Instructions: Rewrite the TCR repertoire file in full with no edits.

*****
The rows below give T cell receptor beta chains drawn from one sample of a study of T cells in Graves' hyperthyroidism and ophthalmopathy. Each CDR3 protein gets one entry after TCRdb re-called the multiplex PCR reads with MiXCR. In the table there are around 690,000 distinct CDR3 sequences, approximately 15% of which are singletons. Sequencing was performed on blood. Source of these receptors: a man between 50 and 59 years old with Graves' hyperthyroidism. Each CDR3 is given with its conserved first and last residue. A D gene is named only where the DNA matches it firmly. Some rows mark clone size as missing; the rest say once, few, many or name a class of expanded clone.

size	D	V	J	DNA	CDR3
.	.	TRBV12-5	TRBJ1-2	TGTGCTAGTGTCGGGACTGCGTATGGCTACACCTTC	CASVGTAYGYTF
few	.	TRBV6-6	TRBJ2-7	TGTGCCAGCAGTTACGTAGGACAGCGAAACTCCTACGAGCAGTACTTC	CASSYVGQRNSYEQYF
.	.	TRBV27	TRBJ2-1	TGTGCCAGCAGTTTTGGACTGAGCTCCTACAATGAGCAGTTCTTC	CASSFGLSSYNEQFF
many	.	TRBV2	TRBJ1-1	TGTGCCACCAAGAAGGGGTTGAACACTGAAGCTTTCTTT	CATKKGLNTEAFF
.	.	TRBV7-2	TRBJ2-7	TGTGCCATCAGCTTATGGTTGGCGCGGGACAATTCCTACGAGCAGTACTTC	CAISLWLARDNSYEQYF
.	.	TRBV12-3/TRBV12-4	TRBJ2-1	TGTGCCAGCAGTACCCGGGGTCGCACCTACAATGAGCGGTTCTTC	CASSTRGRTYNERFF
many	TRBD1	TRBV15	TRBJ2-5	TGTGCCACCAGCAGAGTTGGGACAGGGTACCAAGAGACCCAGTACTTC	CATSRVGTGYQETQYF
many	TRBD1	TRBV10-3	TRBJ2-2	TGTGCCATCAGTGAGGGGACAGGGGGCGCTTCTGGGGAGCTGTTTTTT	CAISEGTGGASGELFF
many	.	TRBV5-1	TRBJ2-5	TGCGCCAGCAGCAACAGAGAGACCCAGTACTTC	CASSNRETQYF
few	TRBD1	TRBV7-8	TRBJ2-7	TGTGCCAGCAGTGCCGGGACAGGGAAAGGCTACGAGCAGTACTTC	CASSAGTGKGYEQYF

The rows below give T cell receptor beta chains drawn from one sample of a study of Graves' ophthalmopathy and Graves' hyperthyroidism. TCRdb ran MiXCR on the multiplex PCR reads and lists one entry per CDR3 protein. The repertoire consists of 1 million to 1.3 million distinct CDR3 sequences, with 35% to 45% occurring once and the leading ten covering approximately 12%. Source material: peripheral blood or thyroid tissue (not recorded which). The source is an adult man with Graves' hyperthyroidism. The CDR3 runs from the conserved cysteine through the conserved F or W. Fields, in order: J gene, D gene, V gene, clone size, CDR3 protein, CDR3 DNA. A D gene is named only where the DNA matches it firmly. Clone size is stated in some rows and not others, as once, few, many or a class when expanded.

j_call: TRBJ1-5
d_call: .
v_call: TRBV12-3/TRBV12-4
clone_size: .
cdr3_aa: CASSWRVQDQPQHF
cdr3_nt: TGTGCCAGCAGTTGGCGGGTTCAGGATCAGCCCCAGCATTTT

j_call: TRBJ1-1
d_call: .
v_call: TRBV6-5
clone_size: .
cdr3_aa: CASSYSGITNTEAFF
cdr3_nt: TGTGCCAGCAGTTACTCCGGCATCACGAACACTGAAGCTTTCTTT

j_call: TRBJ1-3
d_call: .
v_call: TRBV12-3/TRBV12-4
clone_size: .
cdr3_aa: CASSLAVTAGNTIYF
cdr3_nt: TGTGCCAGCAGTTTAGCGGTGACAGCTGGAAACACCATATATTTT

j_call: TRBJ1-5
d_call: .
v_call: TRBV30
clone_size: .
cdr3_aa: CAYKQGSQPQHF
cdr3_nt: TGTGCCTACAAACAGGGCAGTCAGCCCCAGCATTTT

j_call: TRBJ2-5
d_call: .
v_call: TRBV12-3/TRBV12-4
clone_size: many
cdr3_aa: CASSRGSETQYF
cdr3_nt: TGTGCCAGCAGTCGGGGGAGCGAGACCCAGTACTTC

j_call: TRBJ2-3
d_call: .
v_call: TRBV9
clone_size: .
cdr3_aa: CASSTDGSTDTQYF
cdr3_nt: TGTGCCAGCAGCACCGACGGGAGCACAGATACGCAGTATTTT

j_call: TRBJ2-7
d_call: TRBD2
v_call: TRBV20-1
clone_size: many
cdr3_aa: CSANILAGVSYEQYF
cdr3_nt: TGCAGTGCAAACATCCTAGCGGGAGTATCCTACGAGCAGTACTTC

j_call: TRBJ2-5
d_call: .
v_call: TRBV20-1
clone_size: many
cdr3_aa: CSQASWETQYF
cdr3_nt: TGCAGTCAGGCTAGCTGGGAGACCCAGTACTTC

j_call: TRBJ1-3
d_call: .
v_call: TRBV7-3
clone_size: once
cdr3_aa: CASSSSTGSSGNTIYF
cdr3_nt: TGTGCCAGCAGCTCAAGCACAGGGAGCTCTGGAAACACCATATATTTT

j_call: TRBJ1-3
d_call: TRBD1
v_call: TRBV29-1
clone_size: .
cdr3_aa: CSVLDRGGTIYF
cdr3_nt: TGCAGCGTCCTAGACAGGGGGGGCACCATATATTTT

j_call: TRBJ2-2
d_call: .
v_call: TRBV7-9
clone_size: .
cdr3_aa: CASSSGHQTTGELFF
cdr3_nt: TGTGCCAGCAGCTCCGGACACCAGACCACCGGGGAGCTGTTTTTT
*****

The rows below give T cell receptor beta chains drawn from one sample of a study of T cells in Graves' hyperthyroidism and ophthalmopathy. Each CDR3 protein gets one entry after TCRdb re-called the multiplex PCR reads with MiXCR. In the table there are around 690,000 distinct CDR3 sequences, approximately 15% of which are singletons. Sequencing was performed on blood. Source of these receptors: a man between 50 and 59 years old with Graves' hyperthyroidism. Each CDR3 is given with its conserved first and last residue. A D gene is named only where the DNA matches it firmly. Some rows mark clone size as missing; the rest say once, few, many or name a class of expanded clone.

size	D	V	J	DNA	CDR3
.	.	TRBV12-5	TRBJ1-2	TGTGCTAGTGTCGGGACTGCGTATGGCTACACCTTC	CASVGTAYGYTF
few	.	TRBV6-6	TRBJ2-7	TGTGCCAGCAGTTACGTAGGACAGCGAAACTCCTACGAGCAGTACTTC	CASSYVGQRNSYEQYF
.	.	TRBV27	TRBJ2-1	TGTGCCAGCAGTTTTGGACTGAGCTCCTACAATGAGCAGTTCTTC	CASSFGLSSYNEQFF
many	.	TRBV2	TRBJ1-1	TGTGCCACCAAGAAGGGGTTGAACACTGAAGCTTTCTTT	CATKKGLNTEAFF
.	.	TRBV7-2	TRBJ2-7	TGTGCCATCAGCTTATGGTTGGCGCGGGACAATTCCTACGAGCAGTACTTC	CAISLWLARDNSYEQYF
.	.	TRBV12-3/TRBV12-4	TRBJ2-1	TGTGCCAGCAGTACCCGGGGTCGCACCTACAATGAGCGGTTCTTC	CASSTRGRTYNERFF
many	TRBD1	TRBV15	TRBJ2-5	TGTGCCACCAGCAGAGTTGGGACAGGGTACCAAGAGACCCAGTACTTC	CATSRVGTGYQETQYF
many	TRBD1	TRBV10-3	TRBJ2-2	TGTGCCATCAGTGAGGGGACAGGGGGCGCTTCTGGGGAGCTGTTTTTT	CAISEGTGGASGELFF
many	.	TRBV5-1	TRBJ2-5	TGCGCCAGCAGCAACAGAGAGACCCAGTACTTC	CASSNRETQYF
few	TRBD1	TRBV7-8	TRBJ2-7	TGTGCCAGCAGTGCCGGGACAGGGAAAGGCTACGAGCAGTACTTC	CASSAGTGKGYEQYF

The rows below give T cell receptor beta chains drawn from one sample of a study of Graves' ophthalmopathy and Graves' hyperthyroidism. TCRdb ran MiXCR on the multiplex PCR reads and lists one entry per CDR3 protein. The repertoire consists of 1 million to 1.3 million distinct CDR3 sequences, with 35% to 45% occurring once and the leading ten covering approximately 12%. Source material: peripheral blood or thyroid tissue (not recorded which). The source is an adult man with Graves' hyperthyroidism. The CDR3 runs from the conserved cysteine through the conserved F or W. Fields, in order: J gene, D gene, V gene, clone size, CDR3 protein, CDR3 DNA. A D gene is named only where the DNA matches it firmly. Clone size is stated in some rows and not others, as once, few, many or a class when expanded.

j_call: TRBJ1-5
d_call: .
v_call: TRBV12-3/TRBV12-4
clone_size: .
cdr3_aa: CASSWRVQDQPQHF
cdr3_nt: TGTGCCAGCAGTTGGCGGGTTCAGGATCAGCCCCAGCATTTT

j_call: TRBJ1-1
d_call: .
v_call: TRBV6-5
clone_size: .
cdr3_aa: CASSYSGITNTEAFF
cdr3_nt: TGTGCCAGCAGTTACTCCGGCATCACGAACACTGAAGCTTTCTTT

j_call: TRBJ1-3
d_call: .
v_call: TRBV12-3/TRBV12-4
clone_size: .
cdr3_aa: CASSLAVTAGNTIYF
cdr3_nt: TGTGCCAGCAGTTTAGCGGTGACAGCTGGAAACACCATATATTTT

j_call: TRBJ1-5
d_call: .
v_call: TRBV30
clone_size: .
cdr3_aa: CAYKQGSQPQHF
cdr3_nt: TGTGCCTACAAACAGGGCAGTCAGCCCCAGCATTTT

j_call: TRBJ2-5
d_call: .
v_call: TRBV12-3/TRBV12-4
clone_size: many
cdr3_aa: CASSRGSETQYF
cdr3_nt: TGTGCCAGCAGTCGGGGGAGCGAGACCCAGTACTTC

j_call: TRBJ2-3
d_call: .
v_call: TRBV9
clone_size: .
cdr3_aa: CASSTDGSTDTQYF
cdr3_nt: TGTGCCAGCAGCACCGACGGGAGCACAGATACGCAGTATTTT

j_call: TRBJ2-7
d_call: TRBD2
v_call: TRBV20-1
clone_size: many
cdr3_aa: CSANILAGVSYEQYF
cdr3_nt: TGCAGTGCAAACATCCTAGCGGGAGTATCCTACGAGCAGTACTTC

j_call: TRBJ2-5
d_call: .
v_call: TRBV20-1
clone_size: many
cdr3_aa: CSQASWETQYF
cdr3_nt: TGCAGTCAGGCTAGCTGGGAGACCCAGTACTTC

j_call: TRBJ1-3
d_call: .
v_call: TRBV7-3
clone_size: once
cdr3_aa: CASSSSTGSSGNTIYF
cdr3_nt: TGTGCCAGCAGCTCAAGCACAGGGAGCTCTGGAAACACCATATATTTT

j_call: TRBJ1-3
d_call: TRBD1
v_call: TRBV29-1
clone_size: .
cdr3_aa: CSVLDRGGTIYF
cdr3_nt: TGCAGCGTCCTAGACAGGGGGGGCACCATATATTTT

j_call: TRBJ2-2
d_call: .
v_call: TRBV7-9
clone_size: .
cdr3_aa: CASSSGHQTTGELFF
cdr3_nt: TGTGCCAGCAGCTCCGGACACCAGACCACCGGGGAGCTGTTTTTT